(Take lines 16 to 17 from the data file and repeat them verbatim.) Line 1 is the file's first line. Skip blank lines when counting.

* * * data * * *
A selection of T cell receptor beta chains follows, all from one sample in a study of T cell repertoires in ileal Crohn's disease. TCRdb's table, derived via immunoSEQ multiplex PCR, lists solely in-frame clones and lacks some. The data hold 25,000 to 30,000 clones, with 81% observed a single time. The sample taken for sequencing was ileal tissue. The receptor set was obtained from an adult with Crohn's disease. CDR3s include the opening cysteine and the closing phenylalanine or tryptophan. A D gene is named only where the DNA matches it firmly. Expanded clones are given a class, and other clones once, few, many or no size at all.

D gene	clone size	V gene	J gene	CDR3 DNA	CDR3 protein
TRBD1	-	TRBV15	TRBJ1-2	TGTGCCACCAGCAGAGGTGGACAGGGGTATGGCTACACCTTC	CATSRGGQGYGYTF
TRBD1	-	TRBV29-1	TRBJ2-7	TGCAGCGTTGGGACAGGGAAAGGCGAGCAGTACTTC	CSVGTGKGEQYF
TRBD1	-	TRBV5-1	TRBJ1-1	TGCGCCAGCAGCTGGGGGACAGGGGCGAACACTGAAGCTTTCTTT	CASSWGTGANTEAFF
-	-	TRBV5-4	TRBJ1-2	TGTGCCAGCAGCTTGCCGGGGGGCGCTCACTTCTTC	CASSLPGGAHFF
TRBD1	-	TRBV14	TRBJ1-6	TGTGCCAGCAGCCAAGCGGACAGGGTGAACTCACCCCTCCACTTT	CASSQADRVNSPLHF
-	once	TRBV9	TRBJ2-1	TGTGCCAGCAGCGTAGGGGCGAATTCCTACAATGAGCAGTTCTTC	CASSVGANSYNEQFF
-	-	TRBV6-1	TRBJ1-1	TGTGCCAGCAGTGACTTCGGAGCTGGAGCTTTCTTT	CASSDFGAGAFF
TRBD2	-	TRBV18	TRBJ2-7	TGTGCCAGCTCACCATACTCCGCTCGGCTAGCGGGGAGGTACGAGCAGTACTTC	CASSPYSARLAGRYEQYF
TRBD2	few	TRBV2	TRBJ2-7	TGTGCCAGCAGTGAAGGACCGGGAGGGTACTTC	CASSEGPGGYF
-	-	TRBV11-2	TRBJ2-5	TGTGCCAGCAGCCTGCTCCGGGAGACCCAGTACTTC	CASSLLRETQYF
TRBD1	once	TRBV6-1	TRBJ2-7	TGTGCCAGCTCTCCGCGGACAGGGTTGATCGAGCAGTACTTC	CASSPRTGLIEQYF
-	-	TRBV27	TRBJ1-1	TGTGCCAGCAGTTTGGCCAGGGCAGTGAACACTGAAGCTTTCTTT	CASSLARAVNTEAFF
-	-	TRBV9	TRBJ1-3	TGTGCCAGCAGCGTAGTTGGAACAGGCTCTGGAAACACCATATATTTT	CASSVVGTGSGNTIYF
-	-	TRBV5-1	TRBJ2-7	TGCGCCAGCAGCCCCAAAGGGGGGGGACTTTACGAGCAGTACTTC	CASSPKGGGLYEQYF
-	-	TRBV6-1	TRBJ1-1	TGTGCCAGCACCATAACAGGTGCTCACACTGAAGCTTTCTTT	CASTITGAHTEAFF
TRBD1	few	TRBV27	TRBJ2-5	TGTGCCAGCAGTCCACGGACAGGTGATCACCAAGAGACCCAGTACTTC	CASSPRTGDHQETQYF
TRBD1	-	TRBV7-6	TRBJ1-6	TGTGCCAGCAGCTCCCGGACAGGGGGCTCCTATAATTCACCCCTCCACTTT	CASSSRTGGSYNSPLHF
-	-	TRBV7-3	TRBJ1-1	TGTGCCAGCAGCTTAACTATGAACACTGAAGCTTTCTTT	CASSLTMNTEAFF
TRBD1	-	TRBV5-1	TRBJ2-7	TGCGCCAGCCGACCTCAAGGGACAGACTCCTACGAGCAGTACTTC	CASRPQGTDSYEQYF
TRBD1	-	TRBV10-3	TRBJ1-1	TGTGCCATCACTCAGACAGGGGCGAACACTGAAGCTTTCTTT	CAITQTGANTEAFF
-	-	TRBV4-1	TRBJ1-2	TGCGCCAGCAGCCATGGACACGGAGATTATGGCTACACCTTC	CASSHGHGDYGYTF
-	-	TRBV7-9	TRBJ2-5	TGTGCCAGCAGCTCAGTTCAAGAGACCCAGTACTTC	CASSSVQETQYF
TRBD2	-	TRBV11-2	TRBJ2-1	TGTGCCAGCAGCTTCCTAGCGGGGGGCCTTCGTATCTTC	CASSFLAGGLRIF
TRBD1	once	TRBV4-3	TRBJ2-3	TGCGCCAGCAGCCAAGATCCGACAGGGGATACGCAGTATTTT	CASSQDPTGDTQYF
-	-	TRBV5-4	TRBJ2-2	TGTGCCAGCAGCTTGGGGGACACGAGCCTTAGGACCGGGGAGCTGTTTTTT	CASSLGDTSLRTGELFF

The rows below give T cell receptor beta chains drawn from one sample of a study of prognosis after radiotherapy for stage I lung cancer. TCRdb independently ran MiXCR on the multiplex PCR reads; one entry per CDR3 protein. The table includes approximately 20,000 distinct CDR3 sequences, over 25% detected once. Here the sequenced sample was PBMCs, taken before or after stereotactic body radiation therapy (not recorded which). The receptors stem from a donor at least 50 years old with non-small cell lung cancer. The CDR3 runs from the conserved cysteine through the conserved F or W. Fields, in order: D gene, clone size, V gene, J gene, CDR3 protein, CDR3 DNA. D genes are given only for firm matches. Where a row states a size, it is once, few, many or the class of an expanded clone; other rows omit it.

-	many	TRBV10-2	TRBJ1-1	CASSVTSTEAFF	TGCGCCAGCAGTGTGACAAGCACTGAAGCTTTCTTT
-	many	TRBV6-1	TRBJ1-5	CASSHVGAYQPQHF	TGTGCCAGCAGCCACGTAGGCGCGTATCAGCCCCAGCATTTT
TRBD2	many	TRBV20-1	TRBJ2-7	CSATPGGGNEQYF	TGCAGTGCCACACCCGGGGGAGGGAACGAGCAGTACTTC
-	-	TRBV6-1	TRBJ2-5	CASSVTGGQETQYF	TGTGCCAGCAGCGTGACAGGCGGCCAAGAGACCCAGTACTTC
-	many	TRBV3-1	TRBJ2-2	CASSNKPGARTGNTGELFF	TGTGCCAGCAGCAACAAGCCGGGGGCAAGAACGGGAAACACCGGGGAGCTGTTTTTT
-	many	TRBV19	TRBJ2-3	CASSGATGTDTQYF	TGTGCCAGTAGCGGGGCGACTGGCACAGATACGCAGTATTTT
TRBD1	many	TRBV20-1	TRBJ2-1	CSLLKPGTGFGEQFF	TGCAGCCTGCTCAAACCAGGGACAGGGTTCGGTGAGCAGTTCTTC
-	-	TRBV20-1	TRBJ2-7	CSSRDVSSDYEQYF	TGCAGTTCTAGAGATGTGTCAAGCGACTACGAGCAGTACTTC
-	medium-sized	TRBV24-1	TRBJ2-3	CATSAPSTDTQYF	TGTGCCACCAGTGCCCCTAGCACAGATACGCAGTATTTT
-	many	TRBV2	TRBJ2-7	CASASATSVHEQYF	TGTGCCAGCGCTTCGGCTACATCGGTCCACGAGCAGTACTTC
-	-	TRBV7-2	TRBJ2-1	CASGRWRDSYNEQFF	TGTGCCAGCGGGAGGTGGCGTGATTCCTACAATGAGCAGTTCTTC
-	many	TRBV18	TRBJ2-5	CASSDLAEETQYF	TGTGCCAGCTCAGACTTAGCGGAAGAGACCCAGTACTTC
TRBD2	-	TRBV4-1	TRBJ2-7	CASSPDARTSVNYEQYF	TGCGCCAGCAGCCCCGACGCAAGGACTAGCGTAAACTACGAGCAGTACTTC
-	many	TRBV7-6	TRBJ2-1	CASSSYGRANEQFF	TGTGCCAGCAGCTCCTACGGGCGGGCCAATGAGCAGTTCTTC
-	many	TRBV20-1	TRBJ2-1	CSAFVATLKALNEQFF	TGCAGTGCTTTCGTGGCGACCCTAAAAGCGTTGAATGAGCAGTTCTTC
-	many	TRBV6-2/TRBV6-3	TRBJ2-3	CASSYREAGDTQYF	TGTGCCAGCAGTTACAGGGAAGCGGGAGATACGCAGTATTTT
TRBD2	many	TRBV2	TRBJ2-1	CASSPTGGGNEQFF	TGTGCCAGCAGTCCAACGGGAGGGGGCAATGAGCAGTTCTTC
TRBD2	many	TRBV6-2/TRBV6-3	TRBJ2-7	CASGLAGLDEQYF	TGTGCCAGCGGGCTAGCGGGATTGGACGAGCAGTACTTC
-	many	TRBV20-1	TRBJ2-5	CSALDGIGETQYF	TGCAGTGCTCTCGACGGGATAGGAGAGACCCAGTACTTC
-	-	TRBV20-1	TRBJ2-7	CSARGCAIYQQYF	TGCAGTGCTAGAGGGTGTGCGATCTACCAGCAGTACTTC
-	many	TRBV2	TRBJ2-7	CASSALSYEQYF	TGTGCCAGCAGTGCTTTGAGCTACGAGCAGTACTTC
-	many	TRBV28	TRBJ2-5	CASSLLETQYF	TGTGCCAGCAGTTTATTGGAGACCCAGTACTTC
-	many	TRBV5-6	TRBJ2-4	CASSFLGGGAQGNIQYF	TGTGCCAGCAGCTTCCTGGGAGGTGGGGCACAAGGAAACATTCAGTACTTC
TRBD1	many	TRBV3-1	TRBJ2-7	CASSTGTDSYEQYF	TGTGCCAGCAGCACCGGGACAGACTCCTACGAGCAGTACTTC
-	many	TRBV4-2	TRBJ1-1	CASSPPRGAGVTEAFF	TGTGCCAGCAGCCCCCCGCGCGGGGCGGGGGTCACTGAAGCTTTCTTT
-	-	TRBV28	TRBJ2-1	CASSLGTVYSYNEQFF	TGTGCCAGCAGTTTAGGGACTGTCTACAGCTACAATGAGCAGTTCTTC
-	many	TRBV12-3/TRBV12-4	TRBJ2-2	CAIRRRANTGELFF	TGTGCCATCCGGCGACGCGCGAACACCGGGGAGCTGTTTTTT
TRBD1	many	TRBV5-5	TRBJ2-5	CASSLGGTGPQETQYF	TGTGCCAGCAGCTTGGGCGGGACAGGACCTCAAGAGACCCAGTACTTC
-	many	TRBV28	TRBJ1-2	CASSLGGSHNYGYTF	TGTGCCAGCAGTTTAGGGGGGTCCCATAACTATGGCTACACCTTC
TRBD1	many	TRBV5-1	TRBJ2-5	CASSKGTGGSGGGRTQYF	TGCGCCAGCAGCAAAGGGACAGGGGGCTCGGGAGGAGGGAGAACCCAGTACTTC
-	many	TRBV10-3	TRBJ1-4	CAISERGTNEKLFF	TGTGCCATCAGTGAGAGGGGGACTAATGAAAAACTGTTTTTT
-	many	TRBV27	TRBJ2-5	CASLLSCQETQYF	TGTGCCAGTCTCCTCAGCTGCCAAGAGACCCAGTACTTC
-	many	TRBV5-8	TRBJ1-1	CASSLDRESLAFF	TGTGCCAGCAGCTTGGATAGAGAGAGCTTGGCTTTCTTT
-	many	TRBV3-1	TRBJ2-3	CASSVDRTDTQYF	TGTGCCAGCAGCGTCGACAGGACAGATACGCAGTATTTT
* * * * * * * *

-	-	TRBV5-1	TRBJ2-7	TGCGCCAGCAGCCCCAAAGGGGGGGGACTTTACGAGCAGTACTTC	CASSPKGGGLYEQYF
-	-	TRBV6-1	TRBJ1-1	TGTGCCAGCACCATAACAGGTGCTCACACTGAAGCTTTCTTT	CASTITGAHTEAFF